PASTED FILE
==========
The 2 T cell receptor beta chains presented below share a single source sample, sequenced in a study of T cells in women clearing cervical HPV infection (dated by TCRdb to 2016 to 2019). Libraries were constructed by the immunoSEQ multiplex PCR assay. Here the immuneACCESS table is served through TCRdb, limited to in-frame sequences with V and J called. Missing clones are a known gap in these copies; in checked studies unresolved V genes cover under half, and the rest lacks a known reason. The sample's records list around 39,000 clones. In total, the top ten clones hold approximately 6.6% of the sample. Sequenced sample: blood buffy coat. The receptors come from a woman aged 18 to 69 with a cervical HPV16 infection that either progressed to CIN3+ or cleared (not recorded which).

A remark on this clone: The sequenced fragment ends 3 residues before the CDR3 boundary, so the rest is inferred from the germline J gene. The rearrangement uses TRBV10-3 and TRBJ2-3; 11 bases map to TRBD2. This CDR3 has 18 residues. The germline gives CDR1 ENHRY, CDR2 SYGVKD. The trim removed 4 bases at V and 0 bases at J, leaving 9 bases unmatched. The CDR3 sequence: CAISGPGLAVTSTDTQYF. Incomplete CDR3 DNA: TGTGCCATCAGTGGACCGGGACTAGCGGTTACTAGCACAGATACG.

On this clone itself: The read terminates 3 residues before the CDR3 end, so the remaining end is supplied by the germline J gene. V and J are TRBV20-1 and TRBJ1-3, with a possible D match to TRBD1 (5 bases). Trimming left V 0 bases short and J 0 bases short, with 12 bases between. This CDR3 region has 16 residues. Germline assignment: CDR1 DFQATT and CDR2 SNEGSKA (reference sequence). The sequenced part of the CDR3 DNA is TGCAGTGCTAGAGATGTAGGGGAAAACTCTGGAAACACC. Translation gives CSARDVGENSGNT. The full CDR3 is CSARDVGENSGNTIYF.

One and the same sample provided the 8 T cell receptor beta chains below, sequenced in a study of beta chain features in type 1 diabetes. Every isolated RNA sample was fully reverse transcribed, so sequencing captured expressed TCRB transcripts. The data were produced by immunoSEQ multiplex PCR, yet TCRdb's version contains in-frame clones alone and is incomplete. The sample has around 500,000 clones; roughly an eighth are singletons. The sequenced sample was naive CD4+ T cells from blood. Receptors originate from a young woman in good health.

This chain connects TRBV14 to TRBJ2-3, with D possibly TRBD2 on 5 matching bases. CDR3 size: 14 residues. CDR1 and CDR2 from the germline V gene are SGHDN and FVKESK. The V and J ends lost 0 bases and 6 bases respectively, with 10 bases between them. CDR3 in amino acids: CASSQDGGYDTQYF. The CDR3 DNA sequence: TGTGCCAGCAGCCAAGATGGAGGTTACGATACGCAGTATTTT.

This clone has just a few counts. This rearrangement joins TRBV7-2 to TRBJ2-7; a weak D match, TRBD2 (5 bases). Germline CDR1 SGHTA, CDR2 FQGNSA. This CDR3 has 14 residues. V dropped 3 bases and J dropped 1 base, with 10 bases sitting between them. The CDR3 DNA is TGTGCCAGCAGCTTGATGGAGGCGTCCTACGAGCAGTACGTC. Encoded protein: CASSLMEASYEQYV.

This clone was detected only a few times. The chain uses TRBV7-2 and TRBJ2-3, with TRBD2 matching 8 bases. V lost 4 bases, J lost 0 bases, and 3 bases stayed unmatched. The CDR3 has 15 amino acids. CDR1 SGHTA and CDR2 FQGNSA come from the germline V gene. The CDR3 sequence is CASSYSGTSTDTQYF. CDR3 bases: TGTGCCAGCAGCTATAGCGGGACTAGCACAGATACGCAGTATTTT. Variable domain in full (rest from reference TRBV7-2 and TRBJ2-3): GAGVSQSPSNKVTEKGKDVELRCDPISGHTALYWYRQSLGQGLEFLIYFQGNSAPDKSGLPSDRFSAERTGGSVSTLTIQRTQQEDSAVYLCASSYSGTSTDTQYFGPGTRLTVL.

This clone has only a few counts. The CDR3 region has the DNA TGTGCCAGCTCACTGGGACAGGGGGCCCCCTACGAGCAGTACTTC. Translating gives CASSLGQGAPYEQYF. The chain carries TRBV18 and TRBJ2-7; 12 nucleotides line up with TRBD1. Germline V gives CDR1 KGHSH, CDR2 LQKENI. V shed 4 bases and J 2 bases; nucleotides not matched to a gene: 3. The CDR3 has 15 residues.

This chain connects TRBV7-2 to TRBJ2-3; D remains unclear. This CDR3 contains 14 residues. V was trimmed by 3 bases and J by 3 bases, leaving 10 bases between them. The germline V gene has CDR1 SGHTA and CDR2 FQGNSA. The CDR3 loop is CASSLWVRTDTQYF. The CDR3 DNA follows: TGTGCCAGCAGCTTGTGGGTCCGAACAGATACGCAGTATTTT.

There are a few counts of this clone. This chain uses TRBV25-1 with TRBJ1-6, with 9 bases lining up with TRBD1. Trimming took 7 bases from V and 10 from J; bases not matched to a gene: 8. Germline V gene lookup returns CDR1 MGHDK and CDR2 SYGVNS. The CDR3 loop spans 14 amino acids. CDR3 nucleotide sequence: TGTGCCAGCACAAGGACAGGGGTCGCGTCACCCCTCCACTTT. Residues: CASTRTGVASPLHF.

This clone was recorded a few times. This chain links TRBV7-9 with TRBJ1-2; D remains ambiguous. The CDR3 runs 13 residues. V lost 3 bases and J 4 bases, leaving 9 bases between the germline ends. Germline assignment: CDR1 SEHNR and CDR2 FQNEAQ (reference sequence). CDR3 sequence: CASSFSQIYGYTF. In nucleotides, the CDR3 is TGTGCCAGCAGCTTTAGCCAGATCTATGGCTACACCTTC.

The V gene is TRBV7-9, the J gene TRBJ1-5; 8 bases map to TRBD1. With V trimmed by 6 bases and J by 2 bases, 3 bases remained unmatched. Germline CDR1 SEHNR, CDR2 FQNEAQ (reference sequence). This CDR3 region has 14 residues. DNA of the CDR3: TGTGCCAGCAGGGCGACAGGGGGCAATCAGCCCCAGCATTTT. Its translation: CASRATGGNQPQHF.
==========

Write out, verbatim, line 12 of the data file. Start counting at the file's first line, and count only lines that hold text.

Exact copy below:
The V gene is TRBV7-9, the J gene TRBJ1-5; 8 bases map to TRBD1. With V trimmed by 6 bases and J by 2 bases, 3 bases remained unmatched. Germline CDR1 SEHNR, CDR2 FQNEAQ (reference sequence). This CDR3 region has 14 residues. DNA of the CDR3: TGTGCCAGCAGGGCGACAGGGGGCAATCAGCCCCAGCATTTT. Its translation: CASRATGGNQPQHF.